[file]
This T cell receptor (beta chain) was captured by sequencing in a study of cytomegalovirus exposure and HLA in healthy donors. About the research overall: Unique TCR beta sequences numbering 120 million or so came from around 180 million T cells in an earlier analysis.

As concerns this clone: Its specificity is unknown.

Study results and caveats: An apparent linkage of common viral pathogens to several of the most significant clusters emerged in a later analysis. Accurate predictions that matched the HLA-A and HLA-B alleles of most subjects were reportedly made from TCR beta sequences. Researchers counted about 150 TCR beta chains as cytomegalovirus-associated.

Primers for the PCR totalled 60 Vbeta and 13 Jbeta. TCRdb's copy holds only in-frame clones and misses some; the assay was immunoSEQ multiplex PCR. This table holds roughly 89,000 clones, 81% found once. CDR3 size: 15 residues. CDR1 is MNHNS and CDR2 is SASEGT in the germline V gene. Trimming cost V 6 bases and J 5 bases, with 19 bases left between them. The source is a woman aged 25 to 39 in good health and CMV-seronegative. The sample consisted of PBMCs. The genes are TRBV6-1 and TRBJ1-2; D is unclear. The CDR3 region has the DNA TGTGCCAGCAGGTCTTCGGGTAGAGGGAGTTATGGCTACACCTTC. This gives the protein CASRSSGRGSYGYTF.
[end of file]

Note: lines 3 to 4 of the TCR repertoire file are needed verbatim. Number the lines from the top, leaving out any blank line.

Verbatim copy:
Study results and caveats: An apparent linkage of common viral pathogens to several of the most significant clusters emerged in a later analysis. Accurate predictions that matched the HLA-A and HLA-B alleles of most subjects were reportedly made from TCR beta sequences. Researchers counted about 150 TCR beta chains as cytomegalovirus-associated.

Primers for the PCR totalled 60 Vbeta and 13 Jbeta. TCRdb's copy holds only in-frame clones and misses some; the assay was immunoSEQ multiplex PCR. This table holds roughly 89,000 clones, 81% found once. CDR3 size: 15 residues. CDR1 is MNHNS and CDR2 is SASEGT in the germline V gene. Trimming cost V 6 bases and J 5 bases, with 19 bases left between them. The source is a woman aged 25 to 39 in good health and CMV-seronegative. The sample consisted of PBMCs. The genes are TRBV6-1 and TRBJ1-2; D is unclear. The CDR3 region has the DNA TGTGCCAGCAGGTCTTCGGGTAGAGGGAGTTATGGCTACACCTTC. This gives the protein CASRSSGRGSYGYTF.